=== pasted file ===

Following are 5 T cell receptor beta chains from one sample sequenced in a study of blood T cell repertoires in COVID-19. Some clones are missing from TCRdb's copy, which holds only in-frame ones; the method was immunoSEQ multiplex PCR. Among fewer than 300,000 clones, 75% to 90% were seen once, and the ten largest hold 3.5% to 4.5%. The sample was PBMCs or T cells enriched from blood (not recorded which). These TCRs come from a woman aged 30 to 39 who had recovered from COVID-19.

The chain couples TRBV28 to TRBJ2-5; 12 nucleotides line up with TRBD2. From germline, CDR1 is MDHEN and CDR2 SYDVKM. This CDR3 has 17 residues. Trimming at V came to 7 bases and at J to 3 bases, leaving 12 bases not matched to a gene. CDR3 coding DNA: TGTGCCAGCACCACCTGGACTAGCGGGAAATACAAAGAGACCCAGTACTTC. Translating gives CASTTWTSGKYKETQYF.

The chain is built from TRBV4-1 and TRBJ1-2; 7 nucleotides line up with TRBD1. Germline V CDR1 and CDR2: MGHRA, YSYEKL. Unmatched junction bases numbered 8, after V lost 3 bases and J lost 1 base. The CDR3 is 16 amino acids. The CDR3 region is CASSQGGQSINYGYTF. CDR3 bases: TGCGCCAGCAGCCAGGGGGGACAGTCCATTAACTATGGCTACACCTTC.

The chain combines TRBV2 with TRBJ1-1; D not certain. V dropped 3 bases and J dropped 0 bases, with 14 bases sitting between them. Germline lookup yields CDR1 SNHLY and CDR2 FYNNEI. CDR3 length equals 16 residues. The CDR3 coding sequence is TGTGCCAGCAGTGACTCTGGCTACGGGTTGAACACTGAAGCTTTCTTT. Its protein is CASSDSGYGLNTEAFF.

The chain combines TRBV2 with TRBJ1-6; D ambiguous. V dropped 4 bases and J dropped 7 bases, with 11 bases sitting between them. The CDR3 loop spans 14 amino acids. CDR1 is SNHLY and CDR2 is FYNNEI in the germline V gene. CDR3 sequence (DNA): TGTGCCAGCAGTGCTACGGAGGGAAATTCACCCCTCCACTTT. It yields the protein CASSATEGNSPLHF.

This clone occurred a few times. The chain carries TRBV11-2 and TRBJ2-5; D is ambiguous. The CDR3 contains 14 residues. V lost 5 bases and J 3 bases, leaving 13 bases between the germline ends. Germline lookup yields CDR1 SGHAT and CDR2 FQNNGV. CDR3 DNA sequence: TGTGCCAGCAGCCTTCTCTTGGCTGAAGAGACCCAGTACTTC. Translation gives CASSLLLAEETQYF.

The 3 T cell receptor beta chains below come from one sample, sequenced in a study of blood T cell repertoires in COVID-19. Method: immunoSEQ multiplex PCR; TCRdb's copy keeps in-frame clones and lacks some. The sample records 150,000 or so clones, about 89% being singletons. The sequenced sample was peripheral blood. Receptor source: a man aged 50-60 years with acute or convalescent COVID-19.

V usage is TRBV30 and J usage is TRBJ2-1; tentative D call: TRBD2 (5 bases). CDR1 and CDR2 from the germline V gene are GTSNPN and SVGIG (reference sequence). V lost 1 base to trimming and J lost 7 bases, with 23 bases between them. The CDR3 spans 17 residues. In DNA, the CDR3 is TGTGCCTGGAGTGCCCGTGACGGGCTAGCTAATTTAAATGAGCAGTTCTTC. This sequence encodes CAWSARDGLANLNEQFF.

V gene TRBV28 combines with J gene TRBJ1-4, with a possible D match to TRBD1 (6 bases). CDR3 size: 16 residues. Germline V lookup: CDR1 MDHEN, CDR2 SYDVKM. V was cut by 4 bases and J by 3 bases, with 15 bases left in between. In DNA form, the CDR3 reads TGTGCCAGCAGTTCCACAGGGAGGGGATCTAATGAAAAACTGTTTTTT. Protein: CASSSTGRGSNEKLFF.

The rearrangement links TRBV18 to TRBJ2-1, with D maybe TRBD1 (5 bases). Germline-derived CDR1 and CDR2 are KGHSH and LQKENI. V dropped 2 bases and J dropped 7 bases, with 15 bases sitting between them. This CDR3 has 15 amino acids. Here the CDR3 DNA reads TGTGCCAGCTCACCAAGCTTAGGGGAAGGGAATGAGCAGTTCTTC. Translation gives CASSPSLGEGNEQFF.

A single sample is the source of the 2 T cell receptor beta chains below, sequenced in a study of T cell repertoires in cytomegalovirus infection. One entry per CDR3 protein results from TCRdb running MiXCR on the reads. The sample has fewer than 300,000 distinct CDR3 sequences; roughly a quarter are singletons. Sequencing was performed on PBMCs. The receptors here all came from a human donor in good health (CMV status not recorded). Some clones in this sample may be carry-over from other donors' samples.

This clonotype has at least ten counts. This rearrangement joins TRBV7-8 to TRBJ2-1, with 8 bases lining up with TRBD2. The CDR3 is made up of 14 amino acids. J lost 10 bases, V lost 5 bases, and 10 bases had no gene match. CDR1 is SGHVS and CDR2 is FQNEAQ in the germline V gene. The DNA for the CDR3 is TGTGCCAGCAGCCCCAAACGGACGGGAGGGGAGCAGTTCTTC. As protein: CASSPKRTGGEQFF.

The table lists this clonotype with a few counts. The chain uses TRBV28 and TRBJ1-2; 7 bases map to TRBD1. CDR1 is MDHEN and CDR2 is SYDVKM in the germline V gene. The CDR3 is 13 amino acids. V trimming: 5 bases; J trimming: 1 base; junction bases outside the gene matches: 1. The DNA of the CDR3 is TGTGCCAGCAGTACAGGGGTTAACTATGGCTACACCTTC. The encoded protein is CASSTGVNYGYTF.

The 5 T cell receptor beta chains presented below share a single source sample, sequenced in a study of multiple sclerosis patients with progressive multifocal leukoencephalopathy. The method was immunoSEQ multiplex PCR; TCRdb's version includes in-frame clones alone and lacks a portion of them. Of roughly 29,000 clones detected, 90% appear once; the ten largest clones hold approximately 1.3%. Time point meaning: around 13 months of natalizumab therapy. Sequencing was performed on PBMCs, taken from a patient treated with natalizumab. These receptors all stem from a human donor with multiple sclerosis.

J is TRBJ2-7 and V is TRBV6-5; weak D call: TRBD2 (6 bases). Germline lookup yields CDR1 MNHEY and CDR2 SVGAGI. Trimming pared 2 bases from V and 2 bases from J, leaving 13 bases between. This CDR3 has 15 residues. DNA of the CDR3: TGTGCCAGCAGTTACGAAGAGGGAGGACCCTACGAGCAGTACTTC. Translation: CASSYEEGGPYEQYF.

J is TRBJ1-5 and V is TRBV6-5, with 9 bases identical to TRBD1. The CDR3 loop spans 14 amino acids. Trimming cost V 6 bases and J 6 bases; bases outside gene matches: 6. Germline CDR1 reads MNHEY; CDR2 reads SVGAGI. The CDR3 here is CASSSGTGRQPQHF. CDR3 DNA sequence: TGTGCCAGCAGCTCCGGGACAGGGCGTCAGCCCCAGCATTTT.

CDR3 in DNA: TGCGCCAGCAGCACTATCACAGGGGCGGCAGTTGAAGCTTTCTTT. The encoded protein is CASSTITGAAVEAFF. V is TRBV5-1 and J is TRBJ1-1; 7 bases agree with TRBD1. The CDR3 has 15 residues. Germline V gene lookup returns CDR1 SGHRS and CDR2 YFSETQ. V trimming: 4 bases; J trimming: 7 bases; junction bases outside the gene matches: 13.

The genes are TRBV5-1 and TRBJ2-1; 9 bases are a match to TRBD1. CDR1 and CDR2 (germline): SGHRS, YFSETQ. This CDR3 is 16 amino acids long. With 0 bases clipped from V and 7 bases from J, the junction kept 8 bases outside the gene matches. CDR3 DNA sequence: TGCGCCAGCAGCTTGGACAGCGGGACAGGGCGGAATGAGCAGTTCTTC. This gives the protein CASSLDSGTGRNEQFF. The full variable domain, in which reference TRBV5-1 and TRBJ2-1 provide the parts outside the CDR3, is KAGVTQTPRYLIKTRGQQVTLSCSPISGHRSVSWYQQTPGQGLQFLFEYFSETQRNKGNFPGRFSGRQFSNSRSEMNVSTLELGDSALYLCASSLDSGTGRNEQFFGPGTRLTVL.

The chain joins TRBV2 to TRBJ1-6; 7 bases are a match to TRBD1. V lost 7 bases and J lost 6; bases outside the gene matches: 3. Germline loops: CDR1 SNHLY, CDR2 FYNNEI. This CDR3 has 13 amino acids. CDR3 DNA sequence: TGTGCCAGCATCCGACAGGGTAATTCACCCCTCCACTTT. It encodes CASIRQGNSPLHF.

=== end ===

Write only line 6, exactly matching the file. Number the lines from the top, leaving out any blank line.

This clone occurred a few times. The chain carries TRBV11-2 and TRBJ2-5; D is ambiguous. The CDR3 contains 14 residues. V lost 5 bases and J 3 bases, leaving 13 bases between the germline ends. Germline lookup yields CDR1 SGHAT and CDR2 FQNNGV. CDR3 DNA sequence: TGTGCCAGCAGCCTTCTCTTGGCTGAAGAGACCCAGTACTTC. Translation gives CASSLLLAEETQYF.